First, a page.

consumption of Grade-A helium in 2016 was 1.7 billion cubic 
feet and its primary uses can be broken down as follows: 30% 
for magnetic resonance imaging; 17% as a lifting gas; 14% for 
analytical and laboratory applications; 9% for welding; 6% for 
engineering and scientific applications; 5% each toward both 
leak detection and semiconductor manufacturing; and 14% for 
other applications.
    The privatization process outlined in the HSA continued in 
2016, with BLM conducting its third helium auction. This 
yielded an average price to private users of $104 per thousand 
cubic feet. Total sales generated almost $43 million in 
    The United States Geological Survey (USGS) estimates that 
international helium extraction plants will become the main 
source for global helium buyers by the end of the decade, with 
seven international facilities currently in operation and 
others planned over the next three to five years. However, the 
recent political and diplomatic turmoil involving Qatar may 
cast into question the ability of the world's second-largest 
producer to provide a stable supply of helium to the market.
    Today, the United States leads the world in helium supply, 
with the most recent USGS data estimating total resources and 
reserves to be 744 billion cubic feet. The volume of helium in 
the rest of the world is approximated at 1.13 trillion cubic 
feet. The largest three suppliers after the United States are 
Qatar (357 billion cubic feet), Algeria (290 billion cubic 
feet), and Russia (240 billion cubic feet).
    An increased reliance on foreign nations for helium could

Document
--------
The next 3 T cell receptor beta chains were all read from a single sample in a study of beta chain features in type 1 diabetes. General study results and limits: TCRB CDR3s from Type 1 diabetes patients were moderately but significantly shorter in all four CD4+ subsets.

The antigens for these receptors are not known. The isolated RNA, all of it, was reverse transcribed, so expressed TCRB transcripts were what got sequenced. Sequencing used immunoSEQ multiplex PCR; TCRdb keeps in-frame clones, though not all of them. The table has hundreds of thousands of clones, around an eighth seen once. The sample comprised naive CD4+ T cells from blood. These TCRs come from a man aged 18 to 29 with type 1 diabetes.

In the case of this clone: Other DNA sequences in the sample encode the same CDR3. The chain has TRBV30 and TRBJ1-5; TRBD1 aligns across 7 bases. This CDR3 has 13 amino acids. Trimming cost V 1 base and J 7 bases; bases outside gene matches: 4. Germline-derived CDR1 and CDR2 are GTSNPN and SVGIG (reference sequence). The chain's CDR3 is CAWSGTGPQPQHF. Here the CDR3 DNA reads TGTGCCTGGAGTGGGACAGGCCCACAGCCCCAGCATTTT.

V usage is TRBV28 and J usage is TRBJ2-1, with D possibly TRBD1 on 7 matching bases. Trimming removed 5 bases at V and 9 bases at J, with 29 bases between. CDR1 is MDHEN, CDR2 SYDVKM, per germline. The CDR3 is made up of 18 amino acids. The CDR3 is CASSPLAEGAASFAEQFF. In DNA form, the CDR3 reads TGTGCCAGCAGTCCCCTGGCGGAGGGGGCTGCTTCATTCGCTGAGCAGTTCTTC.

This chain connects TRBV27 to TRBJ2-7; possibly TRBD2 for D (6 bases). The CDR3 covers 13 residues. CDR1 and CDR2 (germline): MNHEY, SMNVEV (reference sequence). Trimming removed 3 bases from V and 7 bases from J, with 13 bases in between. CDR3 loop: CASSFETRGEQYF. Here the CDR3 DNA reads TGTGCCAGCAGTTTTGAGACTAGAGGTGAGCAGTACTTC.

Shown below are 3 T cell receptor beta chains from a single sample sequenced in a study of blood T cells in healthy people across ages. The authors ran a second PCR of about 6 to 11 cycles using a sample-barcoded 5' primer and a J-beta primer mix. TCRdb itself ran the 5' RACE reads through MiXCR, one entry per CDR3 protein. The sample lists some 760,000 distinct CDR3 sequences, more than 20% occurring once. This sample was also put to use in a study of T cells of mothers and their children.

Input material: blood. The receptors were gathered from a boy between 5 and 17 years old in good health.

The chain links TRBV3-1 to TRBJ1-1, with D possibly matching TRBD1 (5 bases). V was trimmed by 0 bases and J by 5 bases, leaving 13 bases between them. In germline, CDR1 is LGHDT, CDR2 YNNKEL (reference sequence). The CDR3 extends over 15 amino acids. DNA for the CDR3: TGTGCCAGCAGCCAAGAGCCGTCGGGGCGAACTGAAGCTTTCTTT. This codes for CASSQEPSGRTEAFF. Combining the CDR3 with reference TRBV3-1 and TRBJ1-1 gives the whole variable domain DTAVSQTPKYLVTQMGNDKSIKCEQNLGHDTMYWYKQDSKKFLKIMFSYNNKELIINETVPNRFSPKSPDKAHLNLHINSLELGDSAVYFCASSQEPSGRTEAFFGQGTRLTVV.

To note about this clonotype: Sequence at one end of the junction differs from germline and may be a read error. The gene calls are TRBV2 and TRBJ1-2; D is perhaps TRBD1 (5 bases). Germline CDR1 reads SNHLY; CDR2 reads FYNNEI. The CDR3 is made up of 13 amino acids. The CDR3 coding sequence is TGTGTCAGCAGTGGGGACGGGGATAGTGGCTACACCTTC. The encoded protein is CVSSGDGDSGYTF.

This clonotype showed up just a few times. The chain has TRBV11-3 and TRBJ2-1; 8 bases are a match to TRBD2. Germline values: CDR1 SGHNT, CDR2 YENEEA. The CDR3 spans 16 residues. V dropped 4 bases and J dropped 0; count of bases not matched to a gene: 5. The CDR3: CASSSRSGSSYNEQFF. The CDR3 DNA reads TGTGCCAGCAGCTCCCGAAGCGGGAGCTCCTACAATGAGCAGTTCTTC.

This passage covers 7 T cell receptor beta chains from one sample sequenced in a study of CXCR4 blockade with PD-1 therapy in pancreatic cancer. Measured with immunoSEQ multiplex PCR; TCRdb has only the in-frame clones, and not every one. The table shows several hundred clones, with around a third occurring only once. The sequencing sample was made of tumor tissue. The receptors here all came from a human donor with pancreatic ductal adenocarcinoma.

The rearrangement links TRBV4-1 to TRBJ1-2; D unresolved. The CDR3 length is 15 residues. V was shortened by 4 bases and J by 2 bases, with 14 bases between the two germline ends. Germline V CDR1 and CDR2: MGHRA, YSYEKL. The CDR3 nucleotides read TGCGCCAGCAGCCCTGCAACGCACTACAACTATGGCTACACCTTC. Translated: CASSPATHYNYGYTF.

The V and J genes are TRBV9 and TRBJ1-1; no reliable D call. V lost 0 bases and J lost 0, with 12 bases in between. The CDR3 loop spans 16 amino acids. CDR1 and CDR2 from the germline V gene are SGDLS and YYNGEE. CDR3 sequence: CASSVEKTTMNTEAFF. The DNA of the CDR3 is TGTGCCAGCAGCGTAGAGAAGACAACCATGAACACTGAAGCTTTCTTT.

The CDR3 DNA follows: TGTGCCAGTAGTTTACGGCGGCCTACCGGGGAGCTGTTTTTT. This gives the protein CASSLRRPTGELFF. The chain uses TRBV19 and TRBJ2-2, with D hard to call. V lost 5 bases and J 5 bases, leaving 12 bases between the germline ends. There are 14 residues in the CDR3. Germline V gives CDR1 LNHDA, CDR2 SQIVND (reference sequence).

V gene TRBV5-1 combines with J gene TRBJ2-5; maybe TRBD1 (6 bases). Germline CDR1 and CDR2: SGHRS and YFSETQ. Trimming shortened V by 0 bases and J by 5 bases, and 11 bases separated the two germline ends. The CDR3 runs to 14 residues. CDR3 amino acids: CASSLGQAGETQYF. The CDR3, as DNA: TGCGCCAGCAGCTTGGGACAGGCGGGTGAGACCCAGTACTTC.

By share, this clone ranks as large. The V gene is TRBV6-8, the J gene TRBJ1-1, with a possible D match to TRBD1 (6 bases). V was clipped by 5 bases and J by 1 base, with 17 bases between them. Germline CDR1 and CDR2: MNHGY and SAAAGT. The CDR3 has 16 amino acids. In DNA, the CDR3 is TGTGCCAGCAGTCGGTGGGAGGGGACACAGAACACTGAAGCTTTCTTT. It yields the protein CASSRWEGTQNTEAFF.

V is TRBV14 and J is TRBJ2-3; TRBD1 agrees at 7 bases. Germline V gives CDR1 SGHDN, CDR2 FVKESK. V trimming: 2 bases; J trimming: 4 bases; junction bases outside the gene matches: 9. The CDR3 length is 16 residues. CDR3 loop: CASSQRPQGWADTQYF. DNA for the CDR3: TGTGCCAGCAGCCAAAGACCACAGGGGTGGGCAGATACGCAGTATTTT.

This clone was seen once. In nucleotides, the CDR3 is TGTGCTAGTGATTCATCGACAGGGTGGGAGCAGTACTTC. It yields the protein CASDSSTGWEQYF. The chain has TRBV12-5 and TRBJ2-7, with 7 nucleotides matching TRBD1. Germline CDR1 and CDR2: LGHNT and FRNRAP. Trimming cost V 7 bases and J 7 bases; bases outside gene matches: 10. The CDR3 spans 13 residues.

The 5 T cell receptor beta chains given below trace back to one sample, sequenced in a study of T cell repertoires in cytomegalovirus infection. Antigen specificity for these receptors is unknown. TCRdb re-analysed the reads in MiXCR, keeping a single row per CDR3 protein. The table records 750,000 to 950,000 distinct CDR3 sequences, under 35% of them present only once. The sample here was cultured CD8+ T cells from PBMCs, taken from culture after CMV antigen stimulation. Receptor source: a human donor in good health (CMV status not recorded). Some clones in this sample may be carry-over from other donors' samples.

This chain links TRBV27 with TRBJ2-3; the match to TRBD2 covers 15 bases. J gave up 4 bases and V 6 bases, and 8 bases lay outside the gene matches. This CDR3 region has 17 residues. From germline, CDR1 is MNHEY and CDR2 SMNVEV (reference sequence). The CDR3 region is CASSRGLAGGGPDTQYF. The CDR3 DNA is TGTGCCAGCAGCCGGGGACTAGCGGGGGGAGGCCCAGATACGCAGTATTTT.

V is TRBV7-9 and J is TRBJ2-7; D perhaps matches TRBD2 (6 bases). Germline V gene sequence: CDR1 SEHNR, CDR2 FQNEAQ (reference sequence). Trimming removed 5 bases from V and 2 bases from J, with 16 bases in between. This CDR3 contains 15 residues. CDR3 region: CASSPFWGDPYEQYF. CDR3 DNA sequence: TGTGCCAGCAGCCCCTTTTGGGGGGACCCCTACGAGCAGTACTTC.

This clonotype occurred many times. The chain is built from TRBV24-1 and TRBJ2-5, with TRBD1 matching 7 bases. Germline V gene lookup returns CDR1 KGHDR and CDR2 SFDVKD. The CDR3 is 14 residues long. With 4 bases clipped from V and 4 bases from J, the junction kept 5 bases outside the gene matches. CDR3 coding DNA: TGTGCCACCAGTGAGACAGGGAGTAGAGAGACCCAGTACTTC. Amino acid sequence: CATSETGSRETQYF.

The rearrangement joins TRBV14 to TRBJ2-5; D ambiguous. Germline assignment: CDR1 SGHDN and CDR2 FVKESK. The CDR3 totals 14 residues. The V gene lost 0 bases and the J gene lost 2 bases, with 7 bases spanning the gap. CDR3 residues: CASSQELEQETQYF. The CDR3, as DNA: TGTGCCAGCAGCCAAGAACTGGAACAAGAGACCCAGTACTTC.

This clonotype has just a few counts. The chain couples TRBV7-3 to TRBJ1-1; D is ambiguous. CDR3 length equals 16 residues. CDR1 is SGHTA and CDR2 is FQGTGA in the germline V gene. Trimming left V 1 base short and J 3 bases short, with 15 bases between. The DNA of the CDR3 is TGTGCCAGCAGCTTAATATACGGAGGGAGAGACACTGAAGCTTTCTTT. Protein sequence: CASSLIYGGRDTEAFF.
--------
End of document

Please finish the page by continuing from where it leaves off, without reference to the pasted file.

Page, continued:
be of particular concern, considering the national security 
challenges that exist between the United States and the three 
largest foreign suppliers.
    The complexity of the issue has become even clearer in 
recent months. Beginning in early June, Saudi Arabia and its 
regional allies broke off economic and diplomatic relations 
with Qatar, accusing Qatar of sponsoring terrorism and enabling 
Islamist movements such as the Muslim Brotherhood. The nation 
was systematically isolated by its neighbors, with air, land 
and sea routes cut off and sanctions levied by multiple 
countries including Egypt, the United Arab Emirates and 
Bahrain. A regional crisis on multiple fronts, this 
geopolitical struggle may have major implications on American 
foreign policy in the Middle East, as American allies in the 
fight against ISIS have landed on opposing sides of the 
    The ultimate effects of Qatar's diplomatic crisis and its 
impact on America's relationship with its allies may not be 
apparent for some time. Suffice it to say, the regional turmoil 
and the functional isolation of the world's second largest